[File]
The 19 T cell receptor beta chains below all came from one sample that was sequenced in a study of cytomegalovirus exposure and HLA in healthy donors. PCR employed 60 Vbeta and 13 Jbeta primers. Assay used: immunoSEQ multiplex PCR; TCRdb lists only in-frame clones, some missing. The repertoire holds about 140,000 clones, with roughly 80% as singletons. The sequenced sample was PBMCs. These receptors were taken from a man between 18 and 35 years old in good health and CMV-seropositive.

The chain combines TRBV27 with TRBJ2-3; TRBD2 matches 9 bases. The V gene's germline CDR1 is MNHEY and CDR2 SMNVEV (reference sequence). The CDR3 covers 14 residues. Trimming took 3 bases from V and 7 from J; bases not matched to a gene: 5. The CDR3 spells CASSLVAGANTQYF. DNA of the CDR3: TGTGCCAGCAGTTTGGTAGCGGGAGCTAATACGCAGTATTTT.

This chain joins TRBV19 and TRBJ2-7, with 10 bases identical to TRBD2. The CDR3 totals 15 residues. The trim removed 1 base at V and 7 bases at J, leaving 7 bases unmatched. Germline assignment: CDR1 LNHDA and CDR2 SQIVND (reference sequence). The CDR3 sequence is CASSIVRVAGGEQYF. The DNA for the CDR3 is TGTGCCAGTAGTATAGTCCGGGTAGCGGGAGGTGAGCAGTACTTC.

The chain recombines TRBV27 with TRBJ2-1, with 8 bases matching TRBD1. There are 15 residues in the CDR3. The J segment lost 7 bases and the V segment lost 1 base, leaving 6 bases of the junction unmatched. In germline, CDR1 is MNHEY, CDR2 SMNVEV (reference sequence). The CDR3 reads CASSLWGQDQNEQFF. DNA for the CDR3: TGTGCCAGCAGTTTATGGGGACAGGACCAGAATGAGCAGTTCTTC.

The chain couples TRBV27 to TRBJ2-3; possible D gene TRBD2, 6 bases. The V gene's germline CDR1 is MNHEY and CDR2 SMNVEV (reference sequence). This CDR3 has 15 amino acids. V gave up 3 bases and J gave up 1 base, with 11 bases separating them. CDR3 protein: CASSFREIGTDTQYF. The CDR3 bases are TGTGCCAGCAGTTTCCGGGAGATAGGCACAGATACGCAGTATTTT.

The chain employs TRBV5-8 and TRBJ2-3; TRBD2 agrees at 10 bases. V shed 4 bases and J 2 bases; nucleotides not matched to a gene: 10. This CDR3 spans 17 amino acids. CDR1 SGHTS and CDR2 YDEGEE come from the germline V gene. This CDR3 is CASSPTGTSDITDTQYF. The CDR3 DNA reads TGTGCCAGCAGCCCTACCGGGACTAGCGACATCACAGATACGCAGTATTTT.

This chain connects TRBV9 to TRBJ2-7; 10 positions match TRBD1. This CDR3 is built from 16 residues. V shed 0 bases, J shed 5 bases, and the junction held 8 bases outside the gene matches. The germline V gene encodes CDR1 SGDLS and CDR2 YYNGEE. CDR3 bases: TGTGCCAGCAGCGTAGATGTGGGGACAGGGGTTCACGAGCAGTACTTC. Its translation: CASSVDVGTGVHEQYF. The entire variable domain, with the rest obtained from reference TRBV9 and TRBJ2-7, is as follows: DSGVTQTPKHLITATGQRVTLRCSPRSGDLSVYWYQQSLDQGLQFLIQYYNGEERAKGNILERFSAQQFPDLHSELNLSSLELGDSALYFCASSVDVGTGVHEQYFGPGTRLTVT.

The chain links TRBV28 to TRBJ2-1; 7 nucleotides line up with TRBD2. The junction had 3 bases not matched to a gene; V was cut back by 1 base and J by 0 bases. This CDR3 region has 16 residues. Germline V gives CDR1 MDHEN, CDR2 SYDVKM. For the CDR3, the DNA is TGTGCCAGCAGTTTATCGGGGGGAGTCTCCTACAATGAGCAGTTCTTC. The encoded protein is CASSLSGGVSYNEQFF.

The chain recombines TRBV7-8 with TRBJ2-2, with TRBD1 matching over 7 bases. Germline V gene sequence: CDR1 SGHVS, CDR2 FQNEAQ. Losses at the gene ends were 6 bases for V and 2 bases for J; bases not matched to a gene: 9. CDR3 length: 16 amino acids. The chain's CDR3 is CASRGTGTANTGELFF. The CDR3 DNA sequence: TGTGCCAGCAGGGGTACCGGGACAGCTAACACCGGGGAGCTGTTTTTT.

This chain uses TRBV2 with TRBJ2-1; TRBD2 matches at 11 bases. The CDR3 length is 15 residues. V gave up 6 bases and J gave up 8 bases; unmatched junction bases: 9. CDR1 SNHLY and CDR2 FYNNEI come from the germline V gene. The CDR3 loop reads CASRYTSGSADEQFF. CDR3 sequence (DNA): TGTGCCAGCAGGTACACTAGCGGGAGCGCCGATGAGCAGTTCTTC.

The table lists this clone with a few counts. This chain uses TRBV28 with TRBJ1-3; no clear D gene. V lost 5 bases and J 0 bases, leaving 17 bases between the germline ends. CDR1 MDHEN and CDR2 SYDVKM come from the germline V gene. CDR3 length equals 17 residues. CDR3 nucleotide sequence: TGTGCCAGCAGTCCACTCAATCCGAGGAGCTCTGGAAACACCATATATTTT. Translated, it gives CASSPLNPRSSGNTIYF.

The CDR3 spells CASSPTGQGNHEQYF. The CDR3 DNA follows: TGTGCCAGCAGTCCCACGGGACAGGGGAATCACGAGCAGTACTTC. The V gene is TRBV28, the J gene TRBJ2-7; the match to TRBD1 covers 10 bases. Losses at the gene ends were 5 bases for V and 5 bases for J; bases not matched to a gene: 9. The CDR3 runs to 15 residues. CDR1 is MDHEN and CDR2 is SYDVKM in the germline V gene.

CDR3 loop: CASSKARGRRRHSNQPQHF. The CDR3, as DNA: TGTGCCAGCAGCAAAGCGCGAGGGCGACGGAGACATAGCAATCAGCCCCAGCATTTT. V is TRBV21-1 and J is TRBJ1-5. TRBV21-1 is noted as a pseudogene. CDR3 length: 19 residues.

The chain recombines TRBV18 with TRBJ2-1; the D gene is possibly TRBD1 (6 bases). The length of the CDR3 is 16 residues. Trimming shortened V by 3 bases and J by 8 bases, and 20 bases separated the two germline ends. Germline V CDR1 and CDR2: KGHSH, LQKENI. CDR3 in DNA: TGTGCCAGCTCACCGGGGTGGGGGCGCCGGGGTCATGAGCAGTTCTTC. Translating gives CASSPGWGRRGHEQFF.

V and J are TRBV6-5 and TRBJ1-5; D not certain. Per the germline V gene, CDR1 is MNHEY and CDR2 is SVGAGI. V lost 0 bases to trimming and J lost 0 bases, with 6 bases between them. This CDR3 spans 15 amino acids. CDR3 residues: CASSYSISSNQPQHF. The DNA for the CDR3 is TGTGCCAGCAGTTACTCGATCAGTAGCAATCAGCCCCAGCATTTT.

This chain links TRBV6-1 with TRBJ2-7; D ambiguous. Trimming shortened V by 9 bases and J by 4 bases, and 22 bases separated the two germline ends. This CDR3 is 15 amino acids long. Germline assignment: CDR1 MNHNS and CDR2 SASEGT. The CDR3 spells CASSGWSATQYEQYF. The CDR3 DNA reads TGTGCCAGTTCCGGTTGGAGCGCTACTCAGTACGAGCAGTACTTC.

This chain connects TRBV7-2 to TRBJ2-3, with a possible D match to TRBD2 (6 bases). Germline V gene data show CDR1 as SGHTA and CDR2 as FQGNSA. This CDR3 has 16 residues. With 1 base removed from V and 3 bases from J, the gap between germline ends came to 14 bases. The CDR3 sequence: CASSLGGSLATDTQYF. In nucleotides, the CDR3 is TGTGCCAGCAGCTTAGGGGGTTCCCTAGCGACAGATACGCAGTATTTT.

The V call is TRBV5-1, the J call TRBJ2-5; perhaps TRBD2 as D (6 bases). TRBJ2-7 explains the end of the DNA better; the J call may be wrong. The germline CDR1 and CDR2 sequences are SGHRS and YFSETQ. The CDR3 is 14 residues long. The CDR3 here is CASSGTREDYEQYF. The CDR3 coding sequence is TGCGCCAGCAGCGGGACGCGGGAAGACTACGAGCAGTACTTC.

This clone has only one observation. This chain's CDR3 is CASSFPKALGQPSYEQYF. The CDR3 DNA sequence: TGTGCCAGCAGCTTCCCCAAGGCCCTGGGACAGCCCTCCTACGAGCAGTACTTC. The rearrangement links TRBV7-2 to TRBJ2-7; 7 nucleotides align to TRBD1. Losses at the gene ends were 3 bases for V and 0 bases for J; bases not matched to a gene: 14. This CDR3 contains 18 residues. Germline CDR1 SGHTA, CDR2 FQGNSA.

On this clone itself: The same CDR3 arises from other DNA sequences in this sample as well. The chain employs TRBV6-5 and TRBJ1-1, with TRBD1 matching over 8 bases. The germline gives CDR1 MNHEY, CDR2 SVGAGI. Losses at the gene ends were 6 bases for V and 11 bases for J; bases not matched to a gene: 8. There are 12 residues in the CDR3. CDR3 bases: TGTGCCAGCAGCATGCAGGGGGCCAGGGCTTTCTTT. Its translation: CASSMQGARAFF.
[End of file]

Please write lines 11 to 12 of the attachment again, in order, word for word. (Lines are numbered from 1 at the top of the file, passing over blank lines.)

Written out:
The table lists this clone with a few counts. This chain uses TRBV28 with TRBJ1-3; no clear D gene. V lost 5 bases and J 0 bases, leaving 17 bases between the germline ends. CDR1 MDHEN and CDR2 SYDVKM come from the germline V gene. CDR3 length equals 17 residues. CDR3 nucleotide sequence: TGTGCCAGCAGTCCACTCAATCCGAGGAGCTCTGGAAACACCATATATTTT. Translated, it gives CASSPLNPRSSGNTIYF.

The CDR3 spells CASSPTGQGNHEQYF. The CDR3 DNA follows: TGTGCCAGCAGTCCCACGGGACAGGGGAATCACGAGCAGTACTTC. The V gene is TRBV28, the J gene TRBJ2-7; the match to TRBD1 covers 10 bases. Losses at the gene ends were 5 bases for V and 5 bases for J; bases not matched to a gene: 9. The CDR3 runs to 15 residues. CDR1 is MDHEN and CDR2 is SYDVKM in the germline V gene.